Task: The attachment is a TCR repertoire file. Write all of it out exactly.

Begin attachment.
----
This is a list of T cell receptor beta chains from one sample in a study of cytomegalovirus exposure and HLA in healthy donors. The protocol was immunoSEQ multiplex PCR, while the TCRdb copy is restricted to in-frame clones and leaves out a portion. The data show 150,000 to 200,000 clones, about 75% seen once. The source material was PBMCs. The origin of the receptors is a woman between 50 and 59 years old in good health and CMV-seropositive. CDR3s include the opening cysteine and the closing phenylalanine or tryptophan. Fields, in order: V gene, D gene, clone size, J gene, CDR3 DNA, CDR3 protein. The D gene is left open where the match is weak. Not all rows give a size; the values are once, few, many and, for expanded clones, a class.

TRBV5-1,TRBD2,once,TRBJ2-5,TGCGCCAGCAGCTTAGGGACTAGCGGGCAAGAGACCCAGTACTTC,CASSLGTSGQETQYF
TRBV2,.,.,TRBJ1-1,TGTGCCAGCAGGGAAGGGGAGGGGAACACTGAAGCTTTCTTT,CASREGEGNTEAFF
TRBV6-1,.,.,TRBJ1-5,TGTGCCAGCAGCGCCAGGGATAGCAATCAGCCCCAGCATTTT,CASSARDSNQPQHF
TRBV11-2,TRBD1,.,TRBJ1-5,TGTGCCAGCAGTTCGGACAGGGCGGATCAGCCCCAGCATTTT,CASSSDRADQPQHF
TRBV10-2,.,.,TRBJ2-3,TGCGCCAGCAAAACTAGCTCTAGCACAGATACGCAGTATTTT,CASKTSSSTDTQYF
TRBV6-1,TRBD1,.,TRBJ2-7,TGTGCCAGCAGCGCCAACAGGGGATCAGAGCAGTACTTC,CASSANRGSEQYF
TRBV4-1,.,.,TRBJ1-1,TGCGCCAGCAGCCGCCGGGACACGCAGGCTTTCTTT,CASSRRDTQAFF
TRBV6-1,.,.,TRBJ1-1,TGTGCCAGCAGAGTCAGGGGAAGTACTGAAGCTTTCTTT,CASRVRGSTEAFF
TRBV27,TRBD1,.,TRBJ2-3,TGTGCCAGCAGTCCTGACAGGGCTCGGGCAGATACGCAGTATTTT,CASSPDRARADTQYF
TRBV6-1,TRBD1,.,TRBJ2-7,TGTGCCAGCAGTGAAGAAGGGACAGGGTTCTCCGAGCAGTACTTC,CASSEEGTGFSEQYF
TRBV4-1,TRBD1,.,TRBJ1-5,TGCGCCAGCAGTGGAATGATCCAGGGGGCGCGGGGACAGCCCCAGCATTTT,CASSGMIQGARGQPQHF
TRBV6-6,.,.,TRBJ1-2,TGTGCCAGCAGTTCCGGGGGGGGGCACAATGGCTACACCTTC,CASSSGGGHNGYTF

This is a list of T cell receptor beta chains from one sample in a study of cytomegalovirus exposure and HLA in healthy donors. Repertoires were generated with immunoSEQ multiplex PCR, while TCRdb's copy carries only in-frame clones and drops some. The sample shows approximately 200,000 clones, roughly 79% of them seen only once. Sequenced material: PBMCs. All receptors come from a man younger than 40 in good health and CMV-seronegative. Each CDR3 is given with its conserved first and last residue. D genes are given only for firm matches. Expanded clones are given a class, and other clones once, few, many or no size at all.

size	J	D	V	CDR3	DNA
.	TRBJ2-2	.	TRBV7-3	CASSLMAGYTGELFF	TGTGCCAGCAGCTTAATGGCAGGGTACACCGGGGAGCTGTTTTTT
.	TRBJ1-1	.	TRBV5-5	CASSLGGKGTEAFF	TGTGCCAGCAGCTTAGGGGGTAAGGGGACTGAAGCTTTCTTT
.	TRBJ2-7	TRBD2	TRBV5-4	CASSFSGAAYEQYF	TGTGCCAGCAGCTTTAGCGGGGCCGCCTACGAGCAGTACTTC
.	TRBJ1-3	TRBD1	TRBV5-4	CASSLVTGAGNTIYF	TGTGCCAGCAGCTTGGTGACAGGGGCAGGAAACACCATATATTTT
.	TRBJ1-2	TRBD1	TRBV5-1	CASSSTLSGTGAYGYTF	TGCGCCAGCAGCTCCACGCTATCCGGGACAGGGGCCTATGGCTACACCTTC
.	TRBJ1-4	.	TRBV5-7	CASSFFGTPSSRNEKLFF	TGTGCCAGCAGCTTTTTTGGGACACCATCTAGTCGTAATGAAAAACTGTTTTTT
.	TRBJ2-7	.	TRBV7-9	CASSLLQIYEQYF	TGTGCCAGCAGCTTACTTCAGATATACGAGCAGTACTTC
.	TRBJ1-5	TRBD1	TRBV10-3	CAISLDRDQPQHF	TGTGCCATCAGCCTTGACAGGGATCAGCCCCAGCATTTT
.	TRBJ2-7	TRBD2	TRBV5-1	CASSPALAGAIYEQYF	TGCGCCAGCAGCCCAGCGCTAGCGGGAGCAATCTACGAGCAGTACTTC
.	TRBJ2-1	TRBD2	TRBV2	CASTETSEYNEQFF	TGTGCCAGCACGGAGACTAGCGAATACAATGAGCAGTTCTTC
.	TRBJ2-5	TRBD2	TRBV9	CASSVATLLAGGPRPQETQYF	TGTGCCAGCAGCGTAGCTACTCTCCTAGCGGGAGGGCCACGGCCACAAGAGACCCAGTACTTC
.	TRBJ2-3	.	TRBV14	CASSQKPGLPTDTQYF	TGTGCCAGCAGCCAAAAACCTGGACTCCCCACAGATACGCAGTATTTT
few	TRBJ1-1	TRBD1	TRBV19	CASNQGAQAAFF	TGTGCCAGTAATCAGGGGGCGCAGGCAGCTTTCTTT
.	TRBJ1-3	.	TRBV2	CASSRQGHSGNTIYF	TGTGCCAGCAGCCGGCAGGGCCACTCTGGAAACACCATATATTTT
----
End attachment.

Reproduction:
This is a list of T cell receptor beta chains from one sample in a study of cytomegalovirus exposure and HLA in healthy donors. The protocol was immunoSEQ multiplex PCR, while the TCRdb copy is restricted to in-frame clones and leaves out a portion. The data show 150,000 to 200,000 clones, about 75% seen once. The source material was PBMCs. The origin of the receptors is a woman between 50 and 59 years old in good health and CMV-seropositive. CDR3s include the opening cysteine and the closing phenylalanine or tryptophan. Fields, in order: V gene, D gene, clone size, J gene, CDR3 DNA, CDR3 protein. The D gene is left open where the match is weak. Not all rows give a size; the values are once, few, many and, for expanded clones, a class.

TRBV5-1,TRBD2,once,TRBJ2-5,TGCGCCAGCAGCTTAGGGACTAGCGGGCAAGAGACCCAGTACTTC,CASSLGTSGQETQYF
TRBV2,.,.,TRBJ1-1,TGTGCCAGCAGGGAAGGGGAGGGGAACACTGAAGCTTTCTTT,CASREGEGNTEAFF
TRBV6-1,.,.,TRBJ1-5,TGTGCCAGCAGCGCCAGGGATAGCAATCAGCCCCAGCATTTT,CASSARDSNQPQHF
TRBV11-2,TRBD1,.,TRBJ1-5,TGTGCCAGCAGTTCGGACAGGGCGGATCAGCCCCAGCATTTT,CASSSDRADQPQHF
TRBV10-2,.,.,TRBJ2-3,TGCGCCAGCAAAACTAGCTCTAGCACAGATACGCAGTATTTT,CASKTSSSTDTQYF
TRBV6-1,TRBD1,.,TRBJ2-7,TGTGCCAGCAGCGCCAACAGGGGATCAGAGCAGTACTTC,CASSANRGSEQYF
TRBV4-1,.,.,TRBJ1-1,TGCGCCAGCAGCCGCCGGGACACGCAGGCTTTCTTT,CASSRRDTQAFF
TRBV6-1,.,.,TRBJ1-1,TGTGCCAGCAGAGTCAGGGGAAGTACTGAAGCTTTCTTT,CASRVRGSTEAFF
TRBV27,TRBD1,.,TRBJ2-3,TGTGCCAGCAGTCCTGACAGGGCTCGGGCAGATACGCAGTATTTT,CASSPDRARADTQYF
TRBV6-1,TRBD1,.,TRBJ2-7,TGTGCCAGCAGTGAAGAAGGGACAGGGTTCTCCGAGCAGTACTTC,CASSEEGTGFSEQYF
TRBV4-1,TRBD1,.,TRBJ1-5,TGCGCCAGCAGTGGAATGATCCAGGGGGCGCGGGGACAGCCCCAGCATTTT,CASSGMIQGARGQPQHF
TRBV6-6,.,.,TRBJ1-2,TGTGCCAGCAGTTCCGGGGGGGGGCACAATGGCTACACCTTC,CASSSGGGHNGYTF

This is a list of T cell receptor beta chains from one sample in a study of cytomegalovirus exposure and HLA in healthy donors. Repertoires were generated with immunoSEQ multiplex PCR, while TCRdb's copy carries only in-frame clones and drops some. The sample shows approximately 200,000 clones, roughly 79% of them seen only once. Sequenced material: PBMCs. All receptors come from a man younger than 40 in good health and CMV-seronegative. Each CDR3 is given with its conserved first and last residue. D genes are given only for firm matches. Expanded clones are given a class, and other clones once, few, many or no size at all.

size	J	D	V	CDR3	DNA
.	TRBJ2-2	.	TRBV7-3	CASSLMAGYTGELFF	TGTGCCAGCAGCTTAATGGCAGGGTACACCGGGGAGCTGTTTTTT
.	TRBJ1-1	.	TRBV5-5	CASSLGGKGTEAFF	TGTGCCAGCAGCTTAGGGGGTAAGGGGACTGAAGCTTTCTTT
.	TRBJ2-7	TRBD2	TRBV5-4	CASSFSGAAYEQYF	TGTGCCAGCAGCTTTAGCGGGGCCGCCTACGAGCAGTACTTC
.	TRBJ1-3	TRBD1	TRBV5-4	CASSLVTGAGNTIYF	TGTGCCAGCAGCTTGGTGACAGGGGCAGGAAACACCATATATTTT
.	TRBJ1-2	TRBD1	TRBV5-1	CASSSTLSGTGAYGYTF	TGCGCCAGCAGCTCCACGCTATCCGGGACAGGGGCCTATGGCTACACCTTC
.	TRBJ1-4	.	TRBV5-7	CASSFFGTPSSRNEKLFF	TGTGCCAGCAGCTTTTTTGGGACACCATCTAGTCGTAATGAAAAACTGTTTTTT
.	TRBJ2-7	.	TRBV7-9	CASSLLQIYEQYF	TGTGCCAGCAGCTTACTTCAGATATACGAGCAGTACTTC
.	TRBJ1-5	TRBD1	TRBV10-3	CAISLDRDQPQHF	TGTGCCATCAGCCTTGACAGGGATCAGCCCCAGCATTTT
.	TRBJ2-7	TRBD2	TRBV5-1	CASSPALAGAIYEQYF	TGCGCCAGCAGCCCAGCGCTAGCGGGAGCAATCTACGAGCAGTACTTC
.	TRBJ2-1	TRBD2	TRBV2	CASTETSEYNEQFF	TGTGCCAGCACGGAGACTAGCGAATACAATGAGCAGTTCTTC
.	TRBJ2-5	TRBD2	TRBV9	CASSVATLLAGGPRPQETQYF	TGTGCCAGCAGCGTAGCTACTCTCCTAGCGGGAGGGCCACGGCCACAAGAGACCCAGTACTTC
.	TRBJ2-3	.	TRBV14	CASSQKPGLPTDTQYF	TGTGCCAGCAGCCAAAAACCTGGACTCCCCACAGATACGCAGTATTTT
few	TRBJ1-1	TRBD1	TRBV19	CASNQGAQAAFF	TGTGCCAGTAATCAGGGGGCGCAGGCAGCTTTCTTT
.	TRBJ1-3	.	TRBV2	CASSRQGHSGNTIYF	TGTGCCAGCAGCCGGCAGGGCCACTCTGGAAACACCATATATTTT